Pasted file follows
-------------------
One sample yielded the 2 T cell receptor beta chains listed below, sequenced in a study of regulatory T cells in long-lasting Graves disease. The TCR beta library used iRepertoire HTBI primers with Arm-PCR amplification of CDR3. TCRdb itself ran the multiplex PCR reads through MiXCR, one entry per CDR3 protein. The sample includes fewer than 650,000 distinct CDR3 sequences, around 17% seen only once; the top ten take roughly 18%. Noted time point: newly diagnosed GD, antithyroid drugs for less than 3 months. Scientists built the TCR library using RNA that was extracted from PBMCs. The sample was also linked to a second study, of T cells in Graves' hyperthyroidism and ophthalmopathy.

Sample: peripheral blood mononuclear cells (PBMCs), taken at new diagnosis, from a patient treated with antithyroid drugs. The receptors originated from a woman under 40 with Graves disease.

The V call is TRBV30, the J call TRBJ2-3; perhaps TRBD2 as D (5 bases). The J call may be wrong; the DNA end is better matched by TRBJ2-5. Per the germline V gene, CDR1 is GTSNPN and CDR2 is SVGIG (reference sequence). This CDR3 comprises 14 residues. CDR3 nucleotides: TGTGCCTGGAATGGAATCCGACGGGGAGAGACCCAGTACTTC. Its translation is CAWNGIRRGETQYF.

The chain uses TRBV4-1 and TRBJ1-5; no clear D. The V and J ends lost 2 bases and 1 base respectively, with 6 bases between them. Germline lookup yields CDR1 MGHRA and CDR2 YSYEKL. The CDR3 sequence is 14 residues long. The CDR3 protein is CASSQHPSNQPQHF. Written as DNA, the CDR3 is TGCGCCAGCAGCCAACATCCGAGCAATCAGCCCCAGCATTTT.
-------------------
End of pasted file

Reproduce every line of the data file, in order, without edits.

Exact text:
One sample yielded the 2 T cell receptor beta chains listed below, sequenced in a study of regulatory T cells in long-lasting Graves disease. The TCR beta library used iRepertoire HTBI primers with Arm-PCR amplification of CDR3. TCRdb itself ran the multiplex PCR reads through MiXCR, one entry per CDR3 protein. The sample includes fewer than 650,000 distinct CDR3 sequences, around 17% seen only once; the top ten take roughly 18%. Noted time point: newly diagnosed GD, antithyroid drugs for less than 3 months. Scientists built the TCR library using RNA that was extracted from PBMCs. The sample was also linked to a second study, of T cells in Graves' hyperthyroidism and ophthalmopathy.

Sample: peripheral blood mononuclear cells (PBMCs), taken at new diagnosis, from a patient treated with antithyroid drugs. The receptors originated from a woman under 40 with Graves disease.

The V call is TRBV30, the J call TRBJ2-3; perhaps TRBD2 as D (5 bases). The J call may be wrong; the DNA end is better matched by TRBJ2-5. Per the germline V gene, CDR1 is GTSNPN and CDR2 is SVGIG (reference sequence). This CDR3 comprises 14 residues. CDR3 nucleotides: TGTGCCTGGAATGGAATCCGACGGGGAGAGACCCAGTACTTC. Its translation is CAWNGIRRGETQYF.

The chain uses TRBV4-1 and TRBJ1-5; no clear D. The V and J ends lost 2 bases and 1 base respectively, with 6 bases between them. Germline lookup yields CDR1 MGHRA and CDR2 YSYEKL. The CDR3 sequence is 14 residues long. The CDR3 protein is CASSQHPSNQPQHF. Written as DNA, the CDR3 is TGCGCCAGCAGCCAACATCCGAGCAATCAGCCCCAGCATTTT.